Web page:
Begat by Felix Culpepper
-Reviewed by Lee Wright-
The backdrop to Felix Culpepper’s Begat is a university campus that could easily be mistaken for a littered polytechnic in Stoke-On-Trent. The students of this doomed seat of learning have all been born into the cyberworld, where text is read not from a page, but a screen. Where socialising and conversation take place in a room by oneself, in front of a laptop or iPhone.
In the words of our narrator, ‘the youth of England has been uploaded.’
There is no grim beauty to this university. The place and its inhabitants are just plain grim. It is full of degraded undergraduates, who in a moment of too much coffee and with little else to occupy their wasted minds; give birth to their very own Modern Prometheus, Armilus Lightborne.
Armilus is a THING from chaotic minds. A jumbled together L. Frank Baum creation, which sidesteps the many bear traps on its way from university mascot to the height of sensationalism and world domination. All this is seen through the eyes of our female narrator, Ursula. A doomed character herself, who is nothing more than a political commentator hiding under the job title of a university registrar.
Without breaking a sweat, Armilus moves into political circles and swiftly rises from campus and through the government ranks as a minister without portfolio. This is a path to power tale that many writers have walked down. David Seltzer’s The Omen, Timur Vermes’ Look Who’s Back, and most recently Man-Booker author Howard Jacobson’s Donald Trump sendup, Pussy.
The dormant menace in Armilus erupts early on, and reaches its pinnacle when he denounces Christmas:
‘I should be enough for you.’
Ambassadors are glued to Armilus’ webpage and social media platforms. No one needs to second-guess his motives, yet good men still do nothing. Armilus’ declarations are like the voice in the head of every racist ‘Little-Englander’. Culpepper drills home the point that the carpets of Westminster are indented with the spurs of countless cocaine cowboys.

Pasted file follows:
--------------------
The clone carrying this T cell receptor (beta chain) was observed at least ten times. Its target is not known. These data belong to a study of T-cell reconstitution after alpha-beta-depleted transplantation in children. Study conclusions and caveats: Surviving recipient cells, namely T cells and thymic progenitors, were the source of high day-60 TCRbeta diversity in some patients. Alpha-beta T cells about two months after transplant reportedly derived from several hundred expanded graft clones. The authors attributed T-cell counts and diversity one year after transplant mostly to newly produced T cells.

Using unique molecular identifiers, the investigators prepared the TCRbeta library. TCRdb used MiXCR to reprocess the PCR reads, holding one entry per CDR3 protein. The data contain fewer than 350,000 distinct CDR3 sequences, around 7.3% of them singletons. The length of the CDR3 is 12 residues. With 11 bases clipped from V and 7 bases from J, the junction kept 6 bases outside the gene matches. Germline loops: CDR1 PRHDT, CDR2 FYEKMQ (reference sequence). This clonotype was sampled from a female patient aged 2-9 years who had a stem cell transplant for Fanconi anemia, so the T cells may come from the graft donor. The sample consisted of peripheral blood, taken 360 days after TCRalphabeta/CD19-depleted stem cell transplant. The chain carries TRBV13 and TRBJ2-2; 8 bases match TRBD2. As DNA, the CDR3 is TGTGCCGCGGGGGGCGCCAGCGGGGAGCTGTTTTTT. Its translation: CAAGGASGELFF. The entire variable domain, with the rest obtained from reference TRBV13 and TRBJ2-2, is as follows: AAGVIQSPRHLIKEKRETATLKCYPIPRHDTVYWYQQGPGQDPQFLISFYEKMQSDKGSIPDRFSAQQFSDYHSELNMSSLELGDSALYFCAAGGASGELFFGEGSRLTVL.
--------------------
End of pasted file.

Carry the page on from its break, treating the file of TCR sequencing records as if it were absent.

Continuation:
I hate to use the word Brexit, but one is reminded of that most over-used word on every page of Begat. Make no mistake, Begat is like the current government, in that it intends to tell the truth, even if it has to lie to do it.
There are many things one can say in criticism of Begat and a few things one can say in praise, and the one thing I can say in both praise and criticism is that Begat gets its political and social statement spot on.
‘Humanity has exhausted itself as a topic of thought,’ our narrator tells us.
There is a moral message to be found beneath the mound of discarded iPhones and iPads, but does Culpepper’s incarnation of evil dressed-up in a grey satire suit work as a serious project?
To be honest, the book shifts so wildly in quality, this reviewer didn’t think much of it. But its voices and the beat of its pulse have stayed in my head. Begat is a disturbing apocalypse now, political portrait first painted by such greats as George Orwell, Joseph Conrad and Nevil Shute.
The main issue with this piece is that it seems creatively rushed. It is an anti-story which is founded on an injustice, and bubbles up, leading us to the pot on the stove, without ever getting our hands scolded.
The novelistic flaws go cap-in-hand with the moral flaws that exist in the foundations of policy making. The author (actually named Richard Major) underlined his intent when he crafted a new persona for himself in the guise of Felix Culpepper, a fictional character Major created for an earlier novel, Quintember: The Crimes of Felix Culpepper.
Why did he do this? Using this artistic license to kill would appear he has done so in order to poke sly fun at the idea of the story he has told us. The author of Begat is in fact a fictional tutor and British paid assassin at large. Inevitably, Major/Culpepper knows what he is doing, and along the way, shamelessly outwits us all.